Review

The Hot Kid

by Elmore Leonard



I have come to the conclusion that there is no reliable measure by
which the magnitude of Elmore Leonard's ability can be gauged. He
was at one point referred to, with some accuracy, as America's most
popular unknown author. He is no longer unknown; he has, in fact,
created his own subgenre of sorts, inhabited by tough guys, clever
guys, and tender and tougher women. One can never predict what is
going to happen in an Elmore Leonard novel, or even what he will
pick as subject matter from one work to the next. At a point when
an author of his stature, of his talent, could phone in a reliably
entertaining work, Leonard continues to test, and stretch, the
boundaries that he previously marked off.

So now Leonard favors us with THE HOT KID, a work set in the
Oklahoma of the 1930s. It is Leonard's most ambitious, and arguably
best, work to date, rich in dialogue, characters, and subtle
contrasts. Leonard focuses primarily on Carl Webster and Jack
Belmont, two men of not-dissimilar backgrounds with divergent
career paths. Webster's father is a career Oklahoma pecan farmer
who became wealthy quite by accident when oil was discovered on his
land. Belmont's father deliberately sought oil and found it,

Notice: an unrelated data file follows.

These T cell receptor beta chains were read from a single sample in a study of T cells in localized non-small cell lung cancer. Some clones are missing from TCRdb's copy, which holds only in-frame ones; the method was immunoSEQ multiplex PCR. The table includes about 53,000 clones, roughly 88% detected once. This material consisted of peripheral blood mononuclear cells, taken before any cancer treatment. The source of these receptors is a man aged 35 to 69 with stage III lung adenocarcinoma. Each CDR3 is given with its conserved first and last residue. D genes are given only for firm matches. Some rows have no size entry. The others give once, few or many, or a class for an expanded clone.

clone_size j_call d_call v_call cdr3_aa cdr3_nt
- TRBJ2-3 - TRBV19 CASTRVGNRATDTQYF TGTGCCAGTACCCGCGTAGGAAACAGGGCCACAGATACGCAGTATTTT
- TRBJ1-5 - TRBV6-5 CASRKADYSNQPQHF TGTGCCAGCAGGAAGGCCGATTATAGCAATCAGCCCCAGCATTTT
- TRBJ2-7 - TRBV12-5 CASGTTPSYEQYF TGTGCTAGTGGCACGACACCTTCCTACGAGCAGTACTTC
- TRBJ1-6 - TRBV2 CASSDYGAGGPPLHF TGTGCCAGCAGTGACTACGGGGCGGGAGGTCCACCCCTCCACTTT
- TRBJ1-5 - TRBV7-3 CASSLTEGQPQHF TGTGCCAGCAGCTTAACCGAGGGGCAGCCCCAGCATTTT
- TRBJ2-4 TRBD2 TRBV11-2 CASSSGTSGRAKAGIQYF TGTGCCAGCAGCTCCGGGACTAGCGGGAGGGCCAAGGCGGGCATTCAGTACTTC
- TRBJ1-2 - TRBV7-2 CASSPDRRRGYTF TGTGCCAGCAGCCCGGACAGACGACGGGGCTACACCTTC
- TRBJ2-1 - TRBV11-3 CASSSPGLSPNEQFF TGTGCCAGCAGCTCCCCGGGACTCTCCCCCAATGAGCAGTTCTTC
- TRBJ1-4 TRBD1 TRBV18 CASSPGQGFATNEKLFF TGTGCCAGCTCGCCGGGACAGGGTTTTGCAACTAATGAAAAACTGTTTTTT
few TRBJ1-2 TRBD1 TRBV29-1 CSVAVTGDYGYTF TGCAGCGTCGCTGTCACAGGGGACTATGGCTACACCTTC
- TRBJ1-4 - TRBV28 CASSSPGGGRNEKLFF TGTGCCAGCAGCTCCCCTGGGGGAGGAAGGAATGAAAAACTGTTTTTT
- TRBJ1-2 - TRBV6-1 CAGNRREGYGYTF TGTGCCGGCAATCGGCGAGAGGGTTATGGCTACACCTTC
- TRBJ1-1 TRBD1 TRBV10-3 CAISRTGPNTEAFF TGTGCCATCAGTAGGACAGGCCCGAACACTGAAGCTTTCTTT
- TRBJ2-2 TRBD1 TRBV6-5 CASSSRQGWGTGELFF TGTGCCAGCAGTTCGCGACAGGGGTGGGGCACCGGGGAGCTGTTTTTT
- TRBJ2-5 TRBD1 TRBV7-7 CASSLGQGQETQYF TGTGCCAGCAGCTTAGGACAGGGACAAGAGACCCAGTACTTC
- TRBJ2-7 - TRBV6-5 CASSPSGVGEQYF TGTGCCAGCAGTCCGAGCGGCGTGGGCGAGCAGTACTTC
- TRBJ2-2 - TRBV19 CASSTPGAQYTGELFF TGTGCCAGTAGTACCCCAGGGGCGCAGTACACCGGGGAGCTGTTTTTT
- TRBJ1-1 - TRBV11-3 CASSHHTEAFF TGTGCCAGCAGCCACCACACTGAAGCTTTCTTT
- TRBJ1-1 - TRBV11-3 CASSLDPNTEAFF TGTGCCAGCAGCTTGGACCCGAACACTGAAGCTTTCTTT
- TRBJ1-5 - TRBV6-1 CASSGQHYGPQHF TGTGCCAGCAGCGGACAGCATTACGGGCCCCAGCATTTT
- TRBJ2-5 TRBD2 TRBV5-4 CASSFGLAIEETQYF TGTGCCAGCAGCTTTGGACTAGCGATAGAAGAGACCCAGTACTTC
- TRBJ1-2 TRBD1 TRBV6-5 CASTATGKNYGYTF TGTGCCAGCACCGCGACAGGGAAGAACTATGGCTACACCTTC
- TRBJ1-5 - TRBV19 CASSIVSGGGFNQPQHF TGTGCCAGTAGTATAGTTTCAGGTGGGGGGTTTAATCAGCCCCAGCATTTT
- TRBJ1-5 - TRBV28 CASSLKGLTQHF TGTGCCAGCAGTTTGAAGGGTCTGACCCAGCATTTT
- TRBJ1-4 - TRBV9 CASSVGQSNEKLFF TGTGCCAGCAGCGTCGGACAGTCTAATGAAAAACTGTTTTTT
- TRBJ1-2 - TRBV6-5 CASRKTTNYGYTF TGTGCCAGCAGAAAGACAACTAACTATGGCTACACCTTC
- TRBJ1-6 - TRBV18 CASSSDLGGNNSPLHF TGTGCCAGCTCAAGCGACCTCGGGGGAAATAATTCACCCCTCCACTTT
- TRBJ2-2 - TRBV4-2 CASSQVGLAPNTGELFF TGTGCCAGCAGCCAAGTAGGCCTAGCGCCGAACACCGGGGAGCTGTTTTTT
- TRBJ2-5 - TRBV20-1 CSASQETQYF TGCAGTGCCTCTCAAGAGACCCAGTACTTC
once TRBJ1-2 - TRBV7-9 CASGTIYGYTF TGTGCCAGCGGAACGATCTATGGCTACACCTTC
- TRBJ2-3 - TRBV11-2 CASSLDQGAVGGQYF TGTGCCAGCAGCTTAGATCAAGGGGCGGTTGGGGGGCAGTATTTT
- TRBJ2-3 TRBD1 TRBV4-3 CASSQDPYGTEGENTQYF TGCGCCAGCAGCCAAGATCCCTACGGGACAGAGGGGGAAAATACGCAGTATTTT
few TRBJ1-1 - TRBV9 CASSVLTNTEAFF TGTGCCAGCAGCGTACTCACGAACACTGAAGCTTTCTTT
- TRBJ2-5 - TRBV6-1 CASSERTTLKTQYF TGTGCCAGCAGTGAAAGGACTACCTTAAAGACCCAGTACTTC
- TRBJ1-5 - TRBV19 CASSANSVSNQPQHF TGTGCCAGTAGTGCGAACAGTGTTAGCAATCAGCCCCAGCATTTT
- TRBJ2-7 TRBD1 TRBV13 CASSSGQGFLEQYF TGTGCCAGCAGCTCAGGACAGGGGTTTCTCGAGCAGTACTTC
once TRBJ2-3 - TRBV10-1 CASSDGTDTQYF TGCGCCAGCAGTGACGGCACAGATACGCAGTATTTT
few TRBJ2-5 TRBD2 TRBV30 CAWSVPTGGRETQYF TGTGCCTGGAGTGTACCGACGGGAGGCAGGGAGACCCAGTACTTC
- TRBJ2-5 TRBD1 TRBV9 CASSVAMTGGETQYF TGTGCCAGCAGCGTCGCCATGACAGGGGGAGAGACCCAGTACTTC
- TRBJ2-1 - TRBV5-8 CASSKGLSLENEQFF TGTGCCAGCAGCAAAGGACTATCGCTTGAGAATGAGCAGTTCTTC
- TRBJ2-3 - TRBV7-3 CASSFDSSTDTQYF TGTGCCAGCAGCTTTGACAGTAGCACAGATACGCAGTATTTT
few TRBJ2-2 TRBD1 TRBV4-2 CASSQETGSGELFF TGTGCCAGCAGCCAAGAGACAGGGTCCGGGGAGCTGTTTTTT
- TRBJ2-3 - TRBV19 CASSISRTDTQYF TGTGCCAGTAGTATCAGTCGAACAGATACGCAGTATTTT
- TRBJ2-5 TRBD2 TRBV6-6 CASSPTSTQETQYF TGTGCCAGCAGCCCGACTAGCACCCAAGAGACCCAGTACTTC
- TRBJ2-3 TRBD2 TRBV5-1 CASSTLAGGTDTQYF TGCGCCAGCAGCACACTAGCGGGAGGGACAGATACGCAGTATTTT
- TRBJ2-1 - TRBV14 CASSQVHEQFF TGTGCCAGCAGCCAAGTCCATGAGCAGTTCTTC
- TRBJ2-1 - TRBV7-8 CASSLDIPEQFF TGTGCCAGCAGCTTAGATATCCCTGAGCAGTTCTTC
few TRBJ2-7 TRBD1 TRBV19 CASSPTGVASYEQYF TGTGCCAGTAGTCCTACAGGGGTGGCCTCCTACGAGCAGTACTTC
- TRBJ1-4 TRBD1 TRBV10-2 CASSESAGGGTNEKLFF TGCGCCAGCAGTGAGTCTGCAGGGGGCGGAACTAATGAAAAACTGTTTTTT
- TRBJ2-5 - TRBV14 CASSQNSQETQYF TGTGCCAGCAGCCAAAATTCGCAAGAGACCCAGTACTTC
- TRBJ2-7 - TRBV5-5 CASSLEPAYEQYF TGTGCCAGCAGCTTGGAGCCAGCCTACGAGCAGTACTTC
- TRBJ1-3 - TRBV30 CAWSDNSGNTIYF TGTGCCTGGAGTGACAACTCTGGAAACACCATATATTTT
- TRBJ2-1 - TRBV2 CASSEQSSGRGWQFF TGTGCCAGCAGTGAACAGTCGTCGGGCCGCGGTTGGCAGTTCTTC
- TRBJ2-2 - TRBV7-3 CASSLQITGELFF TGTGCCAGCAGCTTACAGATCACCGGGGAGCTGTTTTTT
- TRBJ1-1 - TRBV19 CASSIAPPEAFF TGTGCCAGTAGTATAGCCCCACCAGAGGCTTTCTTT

becoming a millionaire by arduous and dangerous trial and
error.

Both men seem to have their respective courses set in their teen
years --- Webster's through a chance encounter with an outlaw,
Belmont's through a family tragedy that he precipitates out of
misfeasance at best and malfeasance at worst. They each fashion a
rebellion of sorts against their fathers. Webster rejects his
father's gentle entreaties to continue the family pecan farm
business by becoming a U.S. Marshal. He quickly grows famous for
his killing of a notorious bank robber, as well as his code of
honor. Belmont, for his part, also rejects his father but in a more
heinous manner. He blows up one of his father's oil derricks, then
by turns attempting to blackmail him and kidnapping his paramour,
before embarking on a bankrobbing spree throughout Oklahoma and
Kansas.

It isn't long before Webster is on Belmont's trail. Belmont,
however, wants to be Public Enemy Number One, and the quickest way
for him to acquire that title is to hunt Webster.

Part of Leonard's appeal always has been his ability to breathe
characters upon the printed page, and he never has done so more
sharply than on the pages of THE HOT KID, etching good and evil in
bas relief and highlighting where the boundaries meet and blur.
Leonard also subtly paints the rise and fall of fortunes in
Oklahoma --- a trajectory that played itself out over the course of
a decade --- against the backdrop of a tale of easy money, easier
women, and rough justice. This is a masterful tale, told by The
Master.

Reviewed by Joe Hartlaub on January 22, 2011

The Hot Kid
by Elmore Leonard

  • Publication Date: May 10, 2005
  • Genres: Fiction
  • Hardcover: 320 pages
  • Publisher: William Morrow
  • ISBN-10: 0060724226
  • ISBN-13: 9780060724221